About

History and background

Carbon Fields was started as htmlBurger’s internal custom fields library in 2009. Back then, we were just starting our business and the state of the WordPress’s plugin ecosystem was not as developed as it is nowadays. So, we had to find and build our own solution.

The syntax for the fields definition was initially inspired by Django Models.

For a few years, we used the library internally. Throughout this time, we built thousands of clients’ projects based on it. Due to the high work volume, we extended Carbon Fields gradually to become a fully-featured tool comparable to other plugins in the field. By 2015, it was our heavy-duty tool when it came to building a CMS.

Carbon Fields was released as a plugin at the beginning of 2016. We took this step for several reasons:

  • We wanted to give back to the community. We believe that WordPress is one of the most important pieces of software of our time, and we wanted to help make it better.
  • There were people struggling with the maintenance of projects we had started because they didn’t have access to the Carbon Fields’ code repository.
  • We, as developers, felt that the WordPress platform needed more developer-friendly tools. WordPress’s core team hasn’t been prioritizing developers’ problems — they are focused on the end users, instead, and the low barrier to start developing WordPress sites. Carbon Fields, and WP Emerge for that matter, are our attempts to make WordPress a more developer-friendly web development platform.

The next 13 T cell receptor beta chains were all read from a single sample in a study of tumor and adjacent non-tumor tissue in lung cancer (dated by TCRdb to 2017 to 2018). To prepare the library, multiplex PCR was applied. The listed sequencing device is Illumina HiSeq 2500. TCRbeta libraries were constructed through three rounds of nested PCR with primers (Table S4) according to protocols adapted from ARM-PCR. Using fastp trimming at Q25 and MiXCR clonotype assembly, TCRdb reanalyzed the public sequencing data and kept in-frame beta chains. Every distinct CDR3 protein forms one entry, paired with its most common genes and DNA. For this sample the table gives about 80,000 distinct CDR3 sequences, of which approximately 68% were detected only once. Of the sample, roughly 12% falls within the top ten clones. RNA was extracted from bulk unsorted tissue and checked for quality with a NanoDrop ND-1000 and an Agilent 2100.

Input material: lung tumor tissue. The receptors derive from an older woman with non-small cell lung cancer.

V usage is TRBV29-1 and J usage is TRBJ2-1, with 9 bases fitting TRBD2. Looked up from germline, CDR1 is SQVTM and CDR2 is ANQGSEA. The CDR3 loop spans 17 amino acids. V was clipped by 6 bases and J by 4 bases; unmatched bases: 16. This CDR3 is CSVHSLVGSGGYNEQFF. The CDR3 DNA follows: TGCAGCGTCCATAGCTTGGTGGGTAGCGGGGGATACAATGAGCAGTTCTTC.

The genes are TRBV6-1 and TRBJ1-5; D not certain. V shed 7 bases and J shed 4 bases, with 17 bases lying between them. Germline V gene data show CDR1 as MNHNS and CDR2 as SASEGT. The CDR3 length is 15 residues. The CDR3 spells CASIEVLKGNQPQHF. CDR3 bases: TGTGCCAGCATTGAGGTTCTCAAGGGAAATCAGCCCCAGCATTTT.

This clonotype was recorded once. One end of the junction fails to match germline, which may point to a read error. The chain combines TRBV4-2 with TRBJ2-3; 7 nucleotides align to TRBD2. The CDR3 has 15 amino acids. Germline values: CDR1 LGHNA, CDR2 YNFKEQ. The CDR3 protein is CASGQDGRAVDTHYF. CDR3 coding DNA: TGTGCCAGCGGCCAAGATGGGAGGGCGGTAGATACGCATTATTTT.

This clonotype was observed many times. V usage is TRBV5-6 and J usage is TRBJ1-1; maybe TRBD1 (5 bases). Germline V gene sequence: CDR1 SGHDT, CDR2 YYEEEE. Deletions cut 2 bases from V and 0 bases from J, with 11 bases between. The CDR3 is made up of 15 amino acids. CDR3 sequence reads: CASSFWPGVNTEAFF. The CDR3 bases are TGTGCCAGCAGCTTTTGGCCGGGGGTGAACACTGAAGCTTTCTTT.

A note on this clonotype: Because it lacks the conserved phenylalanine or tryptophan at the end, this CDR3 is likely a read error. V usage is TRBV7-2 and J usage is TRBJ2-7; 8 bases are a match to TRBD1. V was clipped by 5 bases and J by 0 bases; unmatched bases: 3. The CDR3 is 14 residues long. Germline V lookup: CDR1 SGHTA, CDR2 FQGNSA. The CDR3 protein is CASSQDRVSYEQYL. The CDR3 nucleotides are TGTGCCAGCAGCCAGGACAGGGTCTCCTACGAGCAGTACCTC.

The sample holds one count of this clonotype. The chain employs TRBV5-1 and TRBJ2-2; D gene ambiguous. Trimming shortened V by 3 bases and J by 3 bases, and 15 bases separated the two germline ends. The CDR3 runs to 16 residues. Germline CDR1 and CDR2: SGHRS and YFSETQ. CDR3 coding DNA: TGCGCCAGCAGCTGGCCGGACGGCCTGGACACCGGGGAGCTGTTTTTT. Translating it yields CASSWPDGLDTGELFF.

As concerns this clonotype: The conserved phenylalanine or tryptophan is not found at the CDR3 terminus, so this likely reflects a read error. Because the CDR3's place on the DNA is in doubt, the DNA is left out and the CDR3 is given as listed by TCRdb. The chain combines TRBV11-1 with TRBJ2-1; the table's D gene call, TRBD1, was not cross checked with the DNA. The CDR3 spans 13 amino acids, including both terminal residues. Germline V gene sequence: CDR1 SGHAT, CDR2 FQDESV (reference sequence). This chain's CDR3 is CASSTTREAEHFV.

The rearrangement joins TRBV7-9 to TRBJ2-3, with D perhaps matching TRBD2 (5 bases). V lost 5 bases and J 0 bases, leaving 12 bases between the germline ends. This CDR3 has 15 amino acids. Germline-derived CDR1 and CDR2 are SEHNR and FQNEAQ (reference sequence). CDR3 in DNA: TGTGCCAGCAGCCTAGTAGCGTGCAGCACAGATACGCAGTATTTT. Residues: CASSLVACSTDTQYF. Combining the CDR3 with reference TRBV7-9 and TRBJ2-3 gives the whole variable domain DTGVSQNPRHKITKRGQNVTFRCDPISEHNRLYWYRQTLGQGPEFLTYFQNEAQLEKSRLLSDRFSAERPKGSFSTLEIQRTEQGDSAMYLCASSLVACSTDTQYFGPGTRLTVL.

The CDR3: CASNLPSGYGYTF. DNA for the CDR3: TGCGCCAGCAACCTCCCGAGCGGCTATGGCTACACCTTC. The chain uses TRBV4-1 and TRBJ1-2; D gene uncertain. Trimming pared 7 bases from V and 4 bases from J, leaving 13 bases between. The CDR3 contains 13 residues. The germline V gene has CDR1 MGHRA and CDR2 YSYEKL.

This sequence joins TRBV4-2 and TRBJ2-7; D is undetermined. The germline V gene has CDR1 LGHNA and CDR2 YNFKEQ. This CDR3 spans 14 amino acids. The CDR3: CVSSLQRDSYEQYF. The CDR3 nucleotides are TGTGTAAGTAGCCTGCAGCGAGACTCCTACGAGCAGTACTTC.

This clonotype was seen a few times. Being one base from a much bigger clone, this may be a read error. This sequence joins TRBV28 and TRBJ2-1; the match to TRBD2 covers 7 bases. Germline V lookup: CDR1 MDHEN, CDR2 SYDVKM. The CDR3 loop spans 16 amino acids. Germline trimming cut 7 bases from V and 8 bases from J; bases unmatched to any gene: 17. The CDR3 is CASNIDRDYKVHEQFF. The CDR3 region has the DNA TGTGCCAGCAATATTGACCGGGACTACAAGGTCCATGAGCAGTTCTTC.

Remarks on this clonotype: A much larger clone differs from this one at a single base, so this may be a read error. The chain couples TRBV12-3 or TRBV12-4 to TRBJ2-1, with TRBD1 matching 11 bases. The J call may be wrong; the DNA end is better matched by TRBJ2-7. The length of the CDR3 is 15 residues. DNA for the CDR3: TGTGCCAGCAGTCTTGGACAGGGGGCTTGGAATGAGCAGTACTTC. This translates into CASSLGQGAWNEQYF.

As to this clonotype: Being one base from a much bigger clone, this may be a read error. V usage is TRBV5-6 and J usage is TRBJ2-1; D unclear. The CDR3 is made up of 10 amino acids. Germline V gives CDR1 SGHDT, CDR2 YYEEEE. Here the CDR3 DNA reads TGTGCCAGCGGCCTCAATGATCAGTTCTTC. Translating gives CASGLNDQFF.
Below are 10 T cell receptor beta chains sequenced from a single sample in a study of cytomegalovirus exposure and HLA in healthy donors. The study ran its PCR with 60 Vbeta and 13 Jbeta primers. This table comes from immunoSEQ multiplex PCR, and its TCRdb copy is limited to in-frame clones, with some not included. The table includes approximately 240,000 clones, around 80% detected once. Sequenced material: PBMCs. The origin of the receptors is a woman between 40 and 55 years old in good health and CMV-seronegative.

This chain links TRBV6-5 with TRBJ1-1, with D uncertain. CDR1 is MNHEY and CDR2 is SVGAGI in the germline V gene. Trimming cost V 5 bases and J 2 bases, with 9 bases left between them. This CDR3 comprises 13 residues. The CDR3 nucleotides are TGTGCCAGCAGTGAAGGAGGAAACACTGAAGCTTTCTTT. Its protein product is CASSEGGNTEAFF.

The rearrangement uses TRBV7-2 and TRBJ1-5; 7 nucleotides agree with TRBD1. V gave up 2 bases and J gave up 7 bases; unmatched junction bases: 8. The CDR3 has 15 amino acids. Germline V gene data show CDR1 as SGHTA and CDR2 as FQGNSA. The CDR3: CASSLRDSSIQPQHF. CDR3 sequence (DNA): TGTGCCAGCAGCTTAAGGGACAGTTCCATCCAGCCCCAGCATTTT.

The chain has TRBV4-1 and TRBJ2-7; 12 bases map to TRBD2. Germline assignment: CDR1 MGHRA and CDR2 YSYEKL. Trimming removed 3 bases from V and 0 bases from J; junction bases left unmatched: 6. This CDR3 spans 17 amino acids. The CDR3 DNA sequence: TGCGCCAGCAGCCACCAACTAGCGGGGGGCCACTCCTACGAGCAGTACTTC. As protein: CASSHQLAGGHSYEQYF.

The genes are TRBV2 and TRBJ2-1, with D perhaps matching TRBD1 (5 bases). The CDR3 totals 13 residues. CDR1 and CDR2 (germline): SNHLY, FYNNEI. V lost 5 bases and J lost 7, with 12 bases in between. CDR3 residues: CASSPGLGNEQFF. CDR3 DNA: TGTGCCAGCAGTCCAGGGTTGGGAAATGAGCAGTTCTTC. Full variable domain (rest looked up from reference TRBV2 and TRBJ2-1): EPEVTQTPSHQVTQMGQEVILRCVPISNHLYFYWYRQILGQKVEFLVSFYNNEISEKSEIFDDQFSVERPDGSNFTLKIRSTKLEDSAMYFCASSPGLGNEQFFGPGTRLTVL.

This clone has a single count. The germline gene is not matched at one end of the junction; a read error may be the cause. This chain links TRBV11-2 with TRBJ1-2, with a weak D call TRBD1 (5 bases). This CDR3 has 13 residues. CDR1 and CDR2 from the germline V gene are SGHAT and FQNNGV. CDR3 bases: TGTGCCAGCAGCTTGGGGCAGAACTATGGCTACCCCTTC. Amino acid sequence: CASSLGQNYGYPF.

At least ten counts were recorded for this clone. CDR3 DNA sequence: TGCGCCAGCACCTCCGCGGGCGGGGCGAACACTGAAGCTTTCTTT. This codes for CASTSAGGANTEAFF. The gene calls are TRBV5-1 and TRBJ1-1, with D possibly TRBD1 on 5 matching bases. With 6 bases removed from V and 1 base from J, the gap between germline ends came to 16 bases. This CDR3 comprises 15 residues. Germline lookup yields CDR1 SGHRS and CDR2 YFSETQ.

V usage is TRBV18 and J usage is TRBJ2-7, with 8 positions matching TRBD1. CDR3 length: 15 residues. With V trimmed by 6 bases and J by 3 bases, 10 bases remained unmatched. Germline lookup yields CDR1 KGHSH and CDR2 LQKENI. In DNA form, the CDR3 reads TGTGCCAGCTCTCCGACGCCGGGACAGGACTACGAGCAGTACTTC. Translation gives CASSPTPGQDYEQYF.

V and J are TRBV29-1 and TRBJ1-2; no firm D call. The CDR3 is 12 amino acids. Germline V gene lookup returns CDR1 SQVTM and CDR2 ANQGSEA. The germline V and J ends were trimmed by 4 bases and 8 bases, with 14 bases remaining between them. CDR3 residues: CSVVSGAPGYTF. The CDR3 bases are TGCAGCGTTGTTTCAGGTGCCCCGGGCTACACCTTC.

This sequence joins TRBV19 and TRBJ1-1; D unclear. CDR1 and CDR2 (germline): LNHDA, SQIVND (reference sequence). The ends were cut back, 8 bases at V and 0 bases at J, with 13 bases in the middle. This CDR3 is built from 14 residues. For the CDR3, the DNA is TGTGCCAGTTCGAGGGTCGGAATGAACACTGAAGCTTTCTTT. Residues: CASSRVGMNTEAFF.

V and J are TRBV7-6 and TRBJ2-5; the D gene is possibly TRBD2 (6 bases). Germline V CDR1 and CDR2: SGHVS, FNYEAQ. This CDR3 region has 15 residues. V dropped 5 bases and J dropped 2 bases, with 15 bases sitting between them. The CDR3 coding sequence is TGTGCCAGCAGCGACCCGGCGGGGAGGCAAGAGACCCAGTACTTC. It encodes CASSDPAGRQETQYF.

Priorities

We’d like Carbon Fields to excel in a few aspects:

  • Developer friendliness – we’re after a plugin that is compelling for a competent developer rather than a hobbyist.
  • An elegant and expressive field definition API – Carbon Fields provides a coherent API that is intuitive to use and easy to maintain — even when there are dozens of fields in a single container (example).
  • Feature-richness – along with the usual features you’d expect from a custom fields plugin, Carbon Fields bundles:

    • Easy Gutenberg blocks
    • alternatives to ACF’s repeaters & flexible content (we have merged those and called them Complex field)
    • theme options pages
    • user meta
    • comment meta
    • term meta
    • custom widgets meta
    • menu items meta
    • conditional logic
    • multi-site network container

Comparison with other plugins

ACF is a great plugin — we have borrowed some ideas from it. However, we have also faced a major issue with it: the plugin’s author tends to change the codebase and the business model without caring too much about backward compatibility. While we completely understand the reasons behind those decisions, they make maintenance painful for the developers.

Apart from this, we think that it’s not a good idea to build your custom fields through the admin UI — this way you disconnect the field definition from the version control, i.e. from the changes in the templates that actually render the custom field values.

CMB2 is also a great plugin. However, it does have some limitations that are important to us:

  • Not all fields can be repeated
  • There is no support for nested groups
  • No flexible content alternative

Conclusion

We hope that our efforts on this project will make the life of many WordPress developers a bit easier. We are excited for all the good things to come 🙂